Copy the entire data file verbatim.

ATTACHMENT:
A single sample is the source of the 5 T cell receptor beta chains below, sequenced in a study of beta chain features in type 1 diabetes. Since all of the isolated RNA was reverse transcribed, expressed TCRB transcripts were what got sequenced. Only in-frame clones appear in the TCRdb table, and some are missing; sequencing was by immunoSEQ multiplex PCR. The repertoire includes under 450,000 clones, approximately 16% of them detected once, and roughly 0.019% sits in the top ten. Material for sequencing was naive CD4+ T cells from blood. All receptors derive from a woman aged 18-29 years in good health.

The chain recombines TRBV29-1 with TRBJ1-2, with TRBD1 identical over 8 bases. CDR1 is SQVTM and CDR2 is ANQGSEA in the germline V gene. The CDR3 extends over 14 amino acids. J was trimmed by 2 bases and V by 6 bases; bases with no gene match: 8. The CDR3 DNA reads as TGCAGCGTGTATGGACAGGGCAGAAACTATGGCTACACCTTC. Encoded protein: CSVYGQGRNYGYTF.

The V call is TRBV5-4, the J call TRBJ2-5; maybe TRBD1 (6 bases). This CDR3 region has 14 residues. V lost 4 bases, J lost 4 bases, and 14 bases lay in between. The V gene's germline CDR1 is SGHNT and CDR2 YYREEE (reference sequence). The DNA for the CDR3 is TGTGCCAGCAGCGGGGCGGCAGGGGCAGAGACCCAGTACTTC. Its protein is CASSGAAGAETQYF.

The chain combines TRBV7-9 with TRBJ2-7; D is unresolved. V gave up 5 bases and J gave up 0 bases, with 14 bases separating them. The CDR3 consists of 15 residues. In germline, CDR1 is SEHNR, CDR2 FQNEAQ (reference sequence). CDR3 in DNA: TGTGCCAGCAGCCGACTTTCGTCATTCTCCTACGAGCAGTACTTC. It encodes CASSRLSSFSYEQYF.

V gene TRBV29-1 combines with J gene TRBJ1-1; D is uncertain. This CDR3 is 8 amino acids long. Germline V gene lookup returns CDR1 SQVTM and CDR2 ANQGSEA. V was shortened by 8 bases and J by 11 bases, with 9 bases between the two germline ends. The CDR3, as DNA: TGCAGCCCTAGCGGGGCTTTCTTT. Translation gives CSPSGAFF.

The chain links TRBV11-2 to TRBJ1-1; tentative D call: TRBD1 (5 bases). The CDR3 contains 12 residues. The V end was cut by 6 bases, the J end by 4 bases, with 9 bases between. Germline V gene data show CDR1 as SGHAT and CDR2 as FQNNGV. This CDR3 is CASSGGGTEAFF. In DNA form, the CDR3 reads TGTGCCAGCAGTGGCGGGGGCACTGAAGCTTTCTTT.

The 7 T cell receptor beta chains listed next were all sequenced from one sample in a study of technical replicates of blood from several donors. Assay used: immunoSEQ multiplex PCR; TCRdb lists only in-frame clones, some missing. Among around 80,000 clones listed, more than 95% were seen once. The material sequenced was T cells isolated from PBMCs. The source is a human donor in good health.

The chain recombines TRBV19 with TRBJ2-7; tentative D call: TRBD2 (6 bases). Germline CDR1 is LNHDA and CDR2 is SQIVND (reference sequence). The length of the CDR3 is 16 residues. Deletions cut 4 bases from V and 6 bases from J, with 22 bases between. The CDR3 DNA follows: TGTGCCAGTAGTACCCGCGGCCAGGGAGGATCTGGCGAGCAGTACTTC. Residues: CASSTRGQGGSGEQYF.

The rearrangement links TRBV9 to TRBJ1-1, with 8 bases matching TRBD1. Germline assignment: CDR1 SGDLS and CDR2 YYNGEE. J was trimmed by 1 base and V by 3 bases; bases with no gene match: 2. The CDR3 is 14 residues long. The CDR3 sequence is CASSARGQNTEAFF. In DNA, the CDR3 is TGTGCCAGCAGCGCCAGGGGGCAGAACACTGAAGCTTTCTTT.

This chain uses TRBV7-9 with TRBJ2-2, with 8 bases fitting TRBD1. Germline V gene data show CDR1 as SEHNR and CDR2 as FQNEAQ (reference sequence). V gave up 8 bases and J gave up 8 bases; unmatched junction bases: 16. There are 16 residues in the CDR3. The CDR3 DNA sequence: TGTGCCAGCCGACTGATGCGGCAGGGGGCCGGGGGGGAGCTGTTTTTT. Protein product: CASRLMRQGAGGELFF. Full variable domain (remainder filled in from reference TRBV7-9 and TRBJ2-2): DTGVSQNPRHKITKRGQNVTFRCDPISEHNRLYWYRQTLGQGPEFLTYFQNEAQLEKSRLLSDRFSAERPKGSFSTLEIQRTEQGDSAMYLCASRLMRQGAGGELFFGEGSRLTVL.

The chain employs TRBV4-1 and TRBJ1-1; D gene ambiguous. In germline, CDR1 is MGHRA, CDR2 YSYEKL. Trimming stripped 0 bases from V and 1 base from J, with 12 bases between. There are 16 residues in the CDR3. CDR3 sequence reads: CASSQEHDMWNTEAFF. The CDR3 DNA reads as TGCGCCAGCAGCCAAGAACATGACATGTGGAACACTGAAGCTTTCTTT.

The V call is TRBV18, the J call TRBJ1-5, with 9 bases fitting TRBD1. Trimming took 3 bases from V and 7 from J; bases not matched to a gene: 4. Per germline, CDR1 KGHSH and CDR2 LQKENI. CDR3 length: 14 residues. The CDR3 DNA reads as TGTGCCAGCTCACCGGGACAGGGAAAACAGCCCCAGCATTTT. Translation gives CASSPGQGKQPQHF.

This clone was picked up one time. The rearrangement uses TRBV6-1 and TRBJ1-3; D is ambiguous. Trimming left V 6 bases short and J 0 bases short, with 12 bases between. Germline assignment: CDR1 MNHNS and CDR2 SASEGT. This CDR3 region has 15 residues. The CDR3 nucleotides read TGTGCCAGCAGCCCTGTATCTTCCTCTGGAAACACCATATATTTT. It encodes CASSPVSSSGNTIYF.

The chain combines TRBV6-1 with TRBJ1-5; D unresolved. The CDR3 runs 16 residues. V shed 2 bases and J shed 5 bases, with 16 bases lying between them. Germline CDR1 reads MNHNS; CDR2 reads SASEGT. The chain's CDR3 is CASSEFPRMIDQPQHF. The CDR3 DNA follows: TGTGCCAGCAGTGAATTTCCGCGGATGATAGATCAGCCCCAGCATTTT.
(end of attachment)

A single sample is the source of the 5 T cell receptor beta chains below, sequenced in a study of beta chain features in type 1 diabetes. Since all of the isolated RNA was reverse transcribed, expressed TCRB transcripts were what got sequenced. Only in-frame clones appear in the TCRdb table, and some are missing; sequencing was by immunoSEQ multiplex PCR. The repertoire includes under 450,000 clones, approximately 16% of them detected once, and roughly 0.019% sits in the top ten. Material for sequencing was naive CD4+ T cells from blood. All receptors derive from a woman aged 18-29 years in good health.

The chain recombines TRBV29-1 with TRBJ1-2, with TRBD1 identical over 8 bases. CDR1 is SQVTM and CDR2 is ANQGSEA in the germline V gene. The CDR3 extends over 14 amino acids. J was trimmed by 2 bases and V by 6 bases; bases with no gene match: 8. The CDR3 DNA reads as TGCAGCGTGTATGGACAGGGCAGAAACTATGGCTACACCTTC. Encoded protein: CSVYGQGRNYGYTF.

The V call is TRBV5-4, the J call TRBJ2-5; maybe TRBD1 (6 bases). This CDR3 region has 14 residues. V lost 4 bases, J lost 4 bases, and 14 bases lay in between. The V gene's germline CDR1 is SGHNT and CDR2 YYREEE (reference sequence). The DNA for the CDR3 is TGTGCCAGCAGCGGGGCGGCAGGGGCAGAGACCCAGTACTTC. Its protein is CASSGAAGAETQYF.

The chain combines TRBV7-9 with TRBJ2-7; D is unresolved. V gave up 5 bases and J gave up 0 bases, with 14 bases separating them. The CDR3 consists of 15 residues. In germline, CDR1 is SEHNR, CDR2 FQNEAQ (reference sequence). CDR3 in DNA: TGTGCCAGCAGCCGACTTTCGTCATTCTCCTACGAGCAGTACTTC. It encodes CASSRLSSFSYEQYF.

V gene TRBV29-1 combines with J gene TRBJ1-1; D is uncertain. This CDR3 is 8 amino acids long. Germline V gene lookup returns CDR1 SQVTM and CDR2 ANQGSEA. V was shortened by 8 bases and J by 11 bases, with 9 bases between the two germline ends. The CDR3, as DNA: TGCAGCCCTAGCGGGGCTTTCTTT. Translation gives CSPSGAFF.

The chain links TRBV11-2 to TRBJ1-1; tentative D call: TRBD1 (5 bases). The CDR3 contains 12 residues. The V end was cut by 6 bases, the J end by 4 bases, with 9 bases between. Germline V gene data show CDR1 as SGHAT and CDR2 as FQNNGV. This CDR3 is CASSGGGTEAFF. In DNA form, the CDR3 reads TGTGCCAGCAGTGGCGGGGGCACTGAAGCTTTCTTT.

The 7 T cell receptor beta chains listed next were all sequenced from one sample in a study of technical replicates of blood from several donors. Assay used: immunoSEQ multiplex PCR; TCRdb lists only in-frame clones, some missing. Among around 80,000 clones listed, more than 95% were seen once. The material sequenced was T cells isolated from PBMCs. The source is a human donor in good health.

The chain recombines TRBV19 with TRBJ2-7; tentative D call: TRBD2 (6 bases). Germline CDR1 is LNHDA and CDR2 is SQIVND (reference sequence). The length of the CDR3 is 16 residues. Deletions cut 4 bases from V and 6 bases from J, with 22 bases between. The CDR3 DNA follows: TGTGCCAGTAGTACCCGCGGCCAGGGAGGATCTGGCGAGCAGTACTTC. Residues: CASSTRGQGGSGEQYF.

The rearrangement links TRBV9 to TRBJ1-1, with 8 bases matching TRBD1. Germline assignment: CDR1 SGDLS and CDR2 YYNGEE. J was trimmed by 1 base and V by 3 bases; bases with no gene match: 2. The CDR3 is 14 residues long. The CDR3 sequence is CASSARGQNTEAFF. In DNA, the CDR3 is TGTGCCAGCAGCGCCAGGGGGCAGAACACTGAAGCTTTCTTT.

This chain uses TRBV7-9 with TRBJ2-2, with 8 bases fitting TRBD1. Germline V gene data show CDR1 as SEHNR and CDR2 as FQNEAQ (reference sequence). V gave up 8 bases and J gave up 8 bases; unmatched junction bases: 16. There are 16 residues in the CDR3. The CDR3 DNA sequence: TGTGCCAGCCGACTGATGCGGCAGGGGGCCGGGGGGGAGCTGTTTTTT. Protein product: CASRLMRQGAGGELFF. Full variable domain (remainder filled in from reference TRBV7-9 and TRBJ2-2): DTGVSQNPRHKITKRGQNVTFRCDPISEHNRLYWYRQTLGQGPEFLTYFQNEAQLEKSRLLSDRFSAERPKGSFSTLEIQRTEQGDSAMYLCASRLMRQGAGGELFFGEGSRLTVL.

The chain employs TRBV4-1 and TRBJ1-1; D gene ambiguous. In germline, CDR1 is MGHRA, CDR2 YSYEKL. Trimming stripped 0 bases from V and 1 base from J, with 12 bases between. There are 16 residues in the CDR3. CDR3 sequence reads: CASSQEHDMWNTEAFF. The CDR3 DNA reads as TGCGCCAGCAGCCAAGAACATGACATGTGGAACACTGAAGCTTTCTTT.

The V call is TRBV18, the J call TRBJ1-5, with 9 bases fitting TRBD1. Trimming took 3 bases from V and 7 from J; bases not matched to a gene: 4. Per germline, CDR1 KGHSH and CDR2 LQKENI. CDR3 length: 14 residues. The CDR3 DNA reads as TGTGCCAGCTCACCGGGACAGGGAAAACAGCCCCAGCATTTT. Translation gives CASSPGQGKQPQHF.

This clone was picked up one time. The rearrangement uses TRBV6-1 and TRBJ1-3; D is ambiguous. Trimming left V 6 bases short and J 0 bases short, with 12 bases between. Germline assignment: CDR1 MNHNS and CDR2 SASEGT. This CDR3 region has 15 residues. The CDR3 nucleotides read TGTGCCAGCAGCCCTGTATCTTCCTCTGGAAACACCATATATTTT. It encodes CASSPVSSSGNTIYF.

The chain combines TRBV6-1 with TRBJ1-5; D unresolved. The CDR3 runs 16 residues. V shed 2 bases and J shed 5 bases, with 16 bases lying between them. Germline CDR1 reads MNHNS; CDR2 reads SASEGT. The chain's CDR3 is CASSEFPRMIDQPQHF. The CDR3 DNA follows: TGTGCCAGCAGTGAATTTCCGCGGATGATAGATCAGCCCCAGCATTTT.